Daniel Tubb on Shifting Livelihoods: Gold Mining and Subsistence in the Chocó, Colombia

Friday, November 6, 2020 at 9 AM AST – 10:30 AM AST

Daniel Tubb on his new book, “Shifting Livelihoods: Gold Mining and Subsistence in the Chocó, Colombia.”

The next speaker in the Environmental Praxis Lecture Series is anthropologist Daniel Tubb on “Shifting Livelihoods: Gold Mining and Subsistence in the Chocó, Colombia” on Friday, November 6 at 9:00am (Atlantic time). Email Tracy at tglynn@stu.ca for the Zoom link.
Daniel Tubb is Associate Professor of Anthropology at the University of New Brunswick in Fredericton and an Adjunct Research Professor in the Department of Sociology and Anthropology at Carleton University in Ottawa. Trained at Carleton University in the late 2000s as an anthropologist, he has written a book and academic articles on Colombia, on writing, on small-scale and artisanal mining, on violence and citizenship. He specializes in sociocultural and environmental anthropology, ethnography, and on political economy on Colombia and New Brunswick. He is a collaborator with the research project, RAVEN Rural Action & Voices for the Environment, and serves on the editorial board of the NB Media Co-op. He is a collaborator with the research project, RAVEN Rural Action & Voices for the Environment, and serves on the editorial board of the

His most recent book, Shifting Livelihood (University of Washington Press, 2020) is about gold mining in Colombia. It shows how people employ various methods to extract gold in the rainforests of the Chocó, in northwest Colombia. Through an ethnography of gold that examines the movement of people, commodities, and capital, Shifting Livelihoods investigates how resource extraction reshapes a place. In the Chocó, gold enables forms of “shift” (rebusque)—a metaphor for the fluid livelihood strategy adopted by forest dwellers and migrant gold miners alike as they seek informal work amid a drug war. Mining’s effects on rural people, corporations, and politics are on view in this fine-grained account of daily life in a regional economy dominated by gold and cocaine. He is working on a new book, as well as new research projects in Colombia and New Brunswick.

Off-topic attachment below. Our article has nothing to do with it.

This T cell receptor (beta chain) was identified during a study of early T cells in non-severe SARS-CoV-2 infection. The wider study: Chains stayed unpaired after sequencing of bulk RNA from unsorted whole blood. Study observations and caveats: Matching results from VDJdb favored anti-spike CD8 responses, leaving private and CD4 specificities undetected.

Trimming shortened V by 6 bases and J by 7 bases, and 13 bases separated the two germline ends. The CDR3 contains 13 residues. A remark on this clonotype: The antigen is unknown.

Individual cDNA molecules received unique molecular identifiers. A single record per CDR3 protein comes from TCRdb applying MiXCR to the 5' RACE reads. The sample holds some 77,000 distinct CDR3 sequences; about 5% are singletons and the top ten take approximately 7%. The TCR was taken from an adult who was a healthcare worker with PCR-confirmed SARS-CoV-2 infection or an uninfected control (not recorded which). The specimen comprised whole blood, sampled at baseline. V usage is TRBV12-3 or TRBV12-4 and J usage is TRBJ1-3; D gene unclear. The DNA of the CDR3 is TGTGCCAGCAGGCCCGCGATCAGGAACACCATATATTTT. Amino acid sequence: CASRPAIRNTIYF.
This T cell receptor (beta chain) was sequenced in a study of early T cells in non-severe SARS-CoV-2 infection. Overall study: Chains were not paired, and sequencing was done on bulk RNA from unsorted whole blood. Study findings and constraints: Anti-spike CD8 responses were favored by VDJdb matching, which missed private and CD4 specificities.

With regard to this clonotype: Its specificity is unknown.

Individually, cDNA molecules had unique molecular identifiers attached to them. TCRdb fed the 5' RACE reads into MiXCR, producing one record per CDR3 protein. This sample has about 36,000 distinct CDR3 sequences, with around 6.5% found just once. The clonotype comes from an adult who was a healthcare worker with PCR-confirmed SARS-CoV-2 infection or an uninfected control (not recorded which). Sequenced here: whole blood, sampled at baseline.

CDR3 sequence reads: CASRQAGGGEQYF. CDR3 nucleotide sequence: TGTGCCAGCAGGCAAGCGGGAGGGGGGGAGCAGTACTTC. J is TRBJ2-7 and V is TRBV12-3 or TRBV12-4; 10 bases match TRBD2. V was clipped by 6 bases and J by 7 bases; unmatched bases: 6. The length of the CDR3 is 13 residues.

This lecture is organized by St. Thomas University’s Environmental Praxis course and supported by the NB Media Co-op and RAVEN Rural Action & Voices for the Environment, a research project based at the University of New Brunswick.
Upcoming lectures in the Environmental Praxis Lecture Series:
Nov. 20 – Valerie Lannon, climate activist and co-author of Indigenous Sovereignty and Socialism,and David Bush, York Ph.D. student, labour organizer and editor of Rank and File and Spring,on the Green New Deal and the socialist case against the carbon tax.
For more information, contact Tracy at tglynn@stu.ca.

Date

Nov 06 2020

Time

9:00 am - 10:30 am

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